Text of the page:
The definition of invisible is “unable to be seen; not visible to the naked eye.” Fibromyalgia is often called an invisible condition because people suffering from it don’t look sick. But we feel it. Marked by widespread pain and fatigue, sleeping issues, and “fibrofog,” many people with this condition put on their happy face and go about their day, all the while suffering in silence. We call ourselves FibroWarriors.
I write a lot about my fibromyalgia and chronic pain, but long before I was diagnosed with those issues I suffered a different kind of chronic pain. And it was the first of several times I have had to convince doctors that there was something wrong with me. Really wrong with me. Endometriosis is somewhat of a hidden disease, since it coincides with a woman’s monthly menstrual cycle and will often be written off as severe PMS or dysmenorrhea. But here is the definition, from the Office of Women’s Health:
“Endometriosis happens when the lining of the uterus (womb) grows outside of the uterus. It may affect more than 11% of American women between 15 and 44.1 It is especially common among women in their 30s and 40s.” Continue reading “Endometriosis Awareness Day”
It’s like a turtle trying to run in peanut butter.
Fibro Fog. Brain Fog. Senior Moments.
People who live with Fibromyalgia (FMS) refer to their Brain Fog moments as “Fibro Fog.” This common symptom is characterized by short-term memory loss, cognitive issues, difficulties concentrating or retaining information, transposing letters/numbers, just to name a few.
I find my symptoms growing worse as I get older. I am transposing numbers all of the time. It takes me longer to do simple tasks sometimes as a result. And it is definitely harder for me to remember something someone told me a few minutes ago. Just ask my family. (That’s why at work I take notes in a searchable online notebook (OneNote) if I will have to remember something later.) Continue reading “Fibro Fog Defined”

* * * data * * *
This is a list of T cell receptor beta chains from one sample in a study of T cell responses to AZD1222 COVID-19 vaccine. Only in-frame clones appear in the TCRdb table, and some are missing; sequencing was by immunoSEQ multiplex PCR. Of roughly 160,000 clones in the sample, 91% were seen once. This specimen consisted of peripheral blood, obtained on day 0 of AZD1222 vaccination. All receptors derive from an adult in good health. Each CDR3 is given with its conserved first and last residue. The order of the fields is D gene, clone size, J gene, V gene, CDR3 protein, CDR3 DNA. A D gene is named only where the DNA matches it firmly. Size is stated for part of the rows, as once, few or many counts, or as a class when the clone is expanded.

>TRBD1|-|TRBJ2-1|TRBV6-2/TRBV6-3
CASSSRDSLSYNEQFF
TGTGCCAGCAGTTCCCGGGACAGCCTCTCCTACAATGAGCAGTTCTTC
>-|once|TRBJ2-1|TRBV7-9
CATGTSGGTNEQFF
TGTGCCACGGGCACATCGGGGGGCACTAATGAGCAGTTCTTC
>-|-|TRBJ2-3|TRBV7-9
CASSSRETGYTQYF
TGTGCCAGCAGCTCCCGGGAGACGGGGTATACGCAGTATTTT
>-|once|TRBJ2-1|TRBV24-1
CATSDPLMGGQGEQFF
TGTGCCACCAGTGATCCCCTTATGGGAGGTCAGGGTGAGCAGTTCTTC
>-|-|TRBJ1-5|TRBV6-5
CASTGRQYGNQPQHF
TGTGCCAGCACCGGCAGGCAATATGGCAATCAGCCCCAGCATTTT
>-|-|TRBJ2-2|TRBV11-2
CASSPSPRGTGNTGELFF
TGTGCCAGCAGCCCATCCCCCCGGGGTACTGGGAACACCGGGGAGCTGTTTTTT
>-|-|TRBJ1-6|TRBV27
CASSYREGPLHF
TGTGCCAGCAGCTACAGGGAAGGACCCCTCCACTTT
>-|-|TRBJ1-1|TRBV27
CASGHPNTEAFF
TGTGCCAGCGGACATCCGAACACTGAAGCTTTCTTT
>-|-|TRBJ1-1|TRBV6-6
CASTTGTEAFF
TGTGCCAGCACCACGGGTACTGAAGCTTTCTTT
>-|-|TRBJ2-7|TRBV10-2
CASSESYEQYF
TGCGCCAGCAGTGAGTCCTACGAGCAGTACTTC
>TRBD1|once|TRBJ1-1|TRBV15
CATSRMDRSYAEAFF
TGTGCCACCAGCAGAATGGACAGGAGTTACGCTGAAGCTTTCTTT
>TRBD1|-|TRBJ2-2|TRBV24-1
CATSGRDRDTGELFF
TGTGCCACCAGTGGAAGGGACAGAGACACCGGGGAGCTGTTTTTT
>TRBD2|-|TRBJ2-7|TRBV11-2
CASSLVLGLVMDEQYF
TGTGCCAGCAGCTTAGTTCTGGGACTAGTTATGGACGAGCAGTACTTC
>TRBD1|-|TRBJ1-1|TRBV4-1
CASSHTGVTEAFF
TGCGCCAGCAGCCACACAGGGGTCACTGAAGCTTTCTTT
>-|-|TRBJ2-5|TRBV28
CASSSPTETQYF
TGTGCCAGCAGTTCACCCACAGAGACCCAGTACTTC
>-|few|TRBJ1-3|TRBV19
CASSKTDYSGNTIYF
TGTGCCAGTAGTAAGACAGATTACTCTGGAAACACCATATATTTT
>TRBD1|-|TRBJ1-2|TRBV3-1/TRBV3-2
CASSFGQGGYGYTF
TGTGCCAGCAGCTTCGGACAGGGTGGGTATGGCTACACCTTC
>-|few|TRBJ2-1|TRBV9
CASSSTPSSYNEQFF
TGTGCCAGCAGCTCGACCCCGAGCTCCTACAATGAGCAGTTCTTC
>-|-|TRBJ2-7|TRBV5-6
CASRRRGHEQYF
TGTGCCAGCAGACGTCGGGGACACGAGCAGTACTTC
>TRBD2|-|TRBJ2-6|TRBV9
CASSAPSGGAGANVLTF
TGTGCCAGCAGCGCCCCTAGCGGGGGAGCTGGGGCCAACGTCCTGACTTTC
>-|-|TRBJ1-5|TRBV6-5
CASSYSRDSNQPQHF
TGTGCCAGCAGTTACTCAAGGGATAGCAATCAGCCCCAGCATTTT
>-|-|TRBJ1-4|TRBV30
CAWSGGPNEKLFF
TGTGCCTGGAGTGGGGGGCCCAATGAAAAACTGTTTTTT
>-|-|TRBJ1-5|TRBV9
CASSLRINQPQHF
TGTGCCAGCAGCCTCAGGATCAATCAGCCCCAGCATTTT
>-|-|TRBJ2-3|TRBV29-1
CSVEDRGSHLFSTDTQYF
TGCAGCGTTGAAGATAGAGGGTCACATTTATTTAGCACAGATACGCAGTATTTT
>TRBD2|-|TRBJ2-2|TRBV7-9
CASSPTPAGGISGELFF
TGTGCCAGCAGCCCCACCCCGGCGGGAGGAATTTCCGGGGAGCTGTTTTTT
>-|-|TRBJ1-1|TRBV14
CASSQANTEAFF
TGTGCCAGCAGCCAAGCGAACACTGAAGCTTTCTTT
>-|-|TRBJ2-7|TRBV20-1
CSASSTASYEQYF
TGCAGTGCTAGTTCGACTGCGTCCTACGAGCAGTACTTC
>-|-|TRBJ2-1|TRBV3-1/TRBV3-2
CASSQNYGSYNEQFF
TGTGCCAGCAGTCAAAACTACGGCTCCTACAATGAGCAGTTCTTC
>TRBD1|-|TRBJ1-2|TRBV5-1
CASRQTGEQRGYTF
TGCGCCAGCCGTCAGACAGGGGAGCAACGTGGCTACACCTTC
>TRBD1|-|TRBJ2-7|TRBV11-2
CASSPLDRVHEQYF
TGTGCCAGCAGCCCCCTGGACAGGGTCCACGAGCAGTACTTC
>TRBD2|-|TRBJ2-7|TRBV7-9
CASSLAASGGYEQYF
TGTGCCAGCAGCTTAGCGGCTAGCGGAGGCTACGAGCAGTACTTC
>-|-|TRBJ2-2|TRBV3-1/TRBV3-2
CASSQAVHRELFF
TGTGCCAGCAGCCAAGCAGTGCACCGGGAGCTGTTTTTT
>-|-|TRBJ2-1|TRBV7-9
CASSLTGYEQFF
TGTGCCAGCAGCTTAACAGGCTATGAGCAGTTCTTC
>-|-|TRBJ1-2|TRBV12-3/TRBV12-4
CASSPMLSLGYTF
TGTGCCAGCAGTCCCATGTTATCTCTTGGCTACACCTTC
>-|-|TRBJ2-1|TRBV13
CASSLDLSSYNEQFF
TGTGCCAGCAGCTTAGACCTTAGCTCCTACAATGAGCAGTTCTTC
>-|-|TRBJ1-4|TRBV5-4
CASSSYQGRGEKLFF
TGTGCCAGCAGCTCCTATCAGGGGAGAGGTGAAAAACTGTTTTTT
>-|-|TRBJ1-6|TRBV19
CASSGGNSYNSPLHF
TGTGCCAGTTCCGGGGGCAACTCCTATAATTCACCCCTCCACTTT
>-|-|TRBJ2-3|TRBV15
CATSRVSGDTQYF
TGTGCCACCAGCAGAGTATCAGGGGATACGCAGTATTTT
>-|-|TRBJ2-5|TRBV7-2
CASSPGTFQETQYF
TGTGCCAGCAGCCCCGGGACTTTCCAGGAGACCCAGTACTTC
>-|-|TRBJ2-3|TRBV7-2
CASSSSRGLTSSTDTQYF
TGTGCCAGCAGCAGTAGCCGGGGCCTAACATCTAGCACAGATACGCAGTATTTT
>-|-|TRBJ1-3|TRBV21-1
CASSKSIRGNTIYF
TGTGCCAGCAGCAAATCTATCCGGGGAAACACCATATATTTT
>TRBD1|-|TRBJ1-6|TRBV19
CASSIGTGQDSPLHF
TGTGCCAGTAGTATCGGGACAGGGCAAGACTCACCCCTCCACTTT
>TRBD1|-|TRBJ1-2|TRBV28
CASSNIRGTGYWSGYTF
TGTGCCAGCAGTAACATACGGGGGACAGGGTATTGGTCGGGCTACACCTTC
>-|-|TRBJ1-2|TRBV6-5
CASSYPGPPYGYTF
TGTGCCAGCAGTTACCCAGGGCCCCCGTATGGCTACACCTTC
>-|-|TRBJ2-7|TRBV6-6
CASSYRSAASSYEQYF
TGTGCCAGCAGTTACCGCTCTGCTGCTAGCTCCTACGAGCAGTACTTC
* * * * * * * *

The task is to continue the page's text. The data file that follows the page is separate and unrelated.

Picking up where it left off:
Your Voice Matters
For those of us who live with fibromyalgia, we are painfully aware of it every day. But May 12 has been designated to educate others. The theme this year is “Your Voice Matters” to call attention to the fact that everyone has a say in education, awareness, and making changes to help those who suffer from chronic pain.
What it Is
- Constant dull ache on both sides of the body and above and below the waist
- Tension headaches
- Inability to concentrate on tasks
- Irritable bowel syndrome
Fibromyalgia is the second most ailment affecting the musculoskeletal system after osteoporosis. Source: http://www.ecarediary.com/Blog2713
So in the spirit of helping with awareness, here are a few other websites and bloggers I follow that write about life with fibromyalgia:
- FibroBloggerDirectory where Lee has a whole directory of others writing about their experience and her site is Fibro Files
- Chronicles of Fibromyalgia where Leah shares her fibro journey and struggles
- Reclaiming Hope where Terri writes about thriving despite having Fibromyalgia
- I Tripped Over a Stone where Kim shares her life with Fibromyalgia
- Counting My Spoons where fellow fibro-warrior Julie writes to educate others on many health issues
- Dr. Murphree’s site has good information on the condition; listen to one of his conference calls
- Read my earlier post of how I cope – healthy lifestyle choices are the best methods for me and I feel it when I make bad eating choices or have high stress levels
My Voice Matters
Hopefully I have provided *a little* awareness on this “invisible” condition. So the next time I seem a little grumpy or am moving slowly, it’s probably because when I crawled out of bed and kicked fibromyalgia in the butt that morning, it kicked back.
Do you have any good resources for fibromyaglia or coping with chronic pain to share?